Is this relevant to DC? It turns out that False Creek is about the size of the Anacostia:

False Creek (top) and Anacostia River (bottom) at the same scale. Images from Google Maps.

While not very wide, the Anacostia is a mighty gulf separating two sides of the river. For a long time, there was little on the banks of the Anacostia, on either side. But that is changing. We already have the ballpark, and Yards Park. Buzzard Point could get a soccer stadium.

On the east, Poplar Point is slated for development, possibly including a boulevard from Anacostia Metro to the water's edge. Historic Anacostia is not far from the river. Plus, if DC builds the 11th Street Recreation Bridge, we could have a significant attraction right on the river.

A ferry bouncing back and forth across the river, with stops at all of these attractions, could bring the two sides closer together than ever before and make the water a public space. These 7 stops cover a route about 2 miles long, or about the same length as the part of the the False Creek Ferries route network east of Granville Island.

Potential ferry stops on the Anacostia. Image by the author on Google Maps.

The Buzzard Point stop would be near a future soccer stadium and the Poplar Point stop at the end of a retail-lined avenue leading to Anacostia Metro. A stop at the 11th Street recreation bridge would connect directly to the streetcar and to all of the activities on the bridge, as well as being a short walk to Historic Anacostia.

A set of office buildings is going in the triangle east of the 11th Street Bridge and south of the freeway, and once the freeway segment to Barney Circle gets turned into a boulevard, there could be a pedestrian connection from the water up to Capitol Hill and Potomac Avenue Metro. Sadly, the CSX railroad bridge is too low for boats to travel under, so the ferries couldn't reach Hill East.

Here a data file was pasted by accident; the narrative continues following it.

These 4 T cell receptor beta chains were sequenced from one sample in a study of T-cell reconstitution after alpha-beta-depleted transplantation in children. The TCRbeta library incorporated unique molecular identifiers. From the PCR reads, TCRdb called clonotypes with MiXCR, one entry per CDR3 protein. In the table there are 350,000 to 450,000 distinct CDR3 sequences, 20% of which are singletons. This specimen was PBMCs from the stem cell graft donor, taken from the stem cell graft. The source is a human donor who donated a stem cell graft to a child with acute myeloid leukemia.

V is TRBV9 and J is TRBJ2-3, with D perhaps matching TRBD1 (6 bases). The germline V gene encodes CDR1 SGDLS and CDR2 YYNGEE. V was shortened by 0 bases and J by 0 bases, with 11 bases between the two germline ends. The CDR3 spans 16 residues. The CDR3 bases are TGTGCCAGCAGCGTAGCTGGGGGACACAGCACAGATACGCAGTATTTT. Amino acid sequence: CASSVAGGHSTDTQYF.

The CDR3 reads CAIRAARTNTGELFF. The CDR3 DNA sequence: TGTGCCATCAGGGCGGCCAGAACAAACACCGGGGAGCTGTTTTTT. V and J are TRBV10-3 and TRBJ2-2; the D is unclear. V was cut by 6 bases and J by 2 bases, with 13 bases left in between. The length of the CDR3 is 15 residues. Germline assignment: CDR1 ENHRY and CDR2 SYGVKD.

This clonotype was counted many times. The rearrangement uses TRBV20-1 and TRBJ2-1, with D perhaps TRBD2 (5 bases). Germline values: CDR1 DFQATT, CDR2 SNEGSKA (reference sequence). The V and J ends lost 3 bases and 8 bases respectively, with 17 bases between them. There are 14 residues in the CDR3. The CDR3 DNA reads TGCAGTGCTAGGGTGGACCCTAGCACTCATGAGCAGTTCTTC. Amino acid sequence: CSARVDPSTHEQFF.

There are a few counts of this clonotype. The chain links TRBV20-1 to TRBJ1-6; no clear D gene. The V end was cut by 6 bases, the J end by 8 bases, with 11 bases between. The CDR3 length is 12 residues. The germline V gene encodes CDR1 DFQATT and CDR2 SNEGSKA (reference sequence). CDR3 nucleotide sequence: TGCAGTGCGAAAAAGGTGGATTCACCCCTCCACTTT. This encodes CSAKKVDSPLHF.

None of this precludes other types of ferries, like the longer-distance water taxis from places like Alexandria or Georgetown, or even farther south in Virginia, if those make sense. Those would use larger boats, running much less often.

Could this ferry system work here? I'll give my take in Part 2. Meanwhile, what do you think?


Weekend video: Toronto's Pedestrian Jar

Safety for bike riders and pedestrians has become a big issue in Toronto lately. One workplace there has come up with an innovative idea to help improve safety for people crossing the street.

Maybe money raised from the jar could help Toronto Mayor Rob Ford and his allies on city council pay for the $375,000 study of a popular "Barnes Dance' pedestrian scramble already installed at a major intersection that handles more pedestrians than automobiles.

Thanks to Where the Sidewalk Starts and Walk Silver Spring for the link.


Montreal shows the way for Metro Forward

Montreal's subway and bus operator undertook a six-year modernization effort, rebranding itself, rebuilding stations, replacing track, buying new buses, and developing new ways to communicate with riders. Hopefully WMATA's newly-minted Metro Forward campaign can emulate this success in the Washington region.

Image from WMATA.

Last month, WMATA launched Metro Forward, a six-year action plan and media campaign. Metro's infrastructure has suffered badly from decades of underinvestment and deterioration, and Metro Forward is all about changing that.

It's an ambitious plan. It will take serious time and money, and riders will face disruption along the way, but it is absolutely essential for the system's longevity.

Metro Forward resembles Mouvement Collectif ("Society in Motion"), a similar program by the STM, Montreal's public transit authority.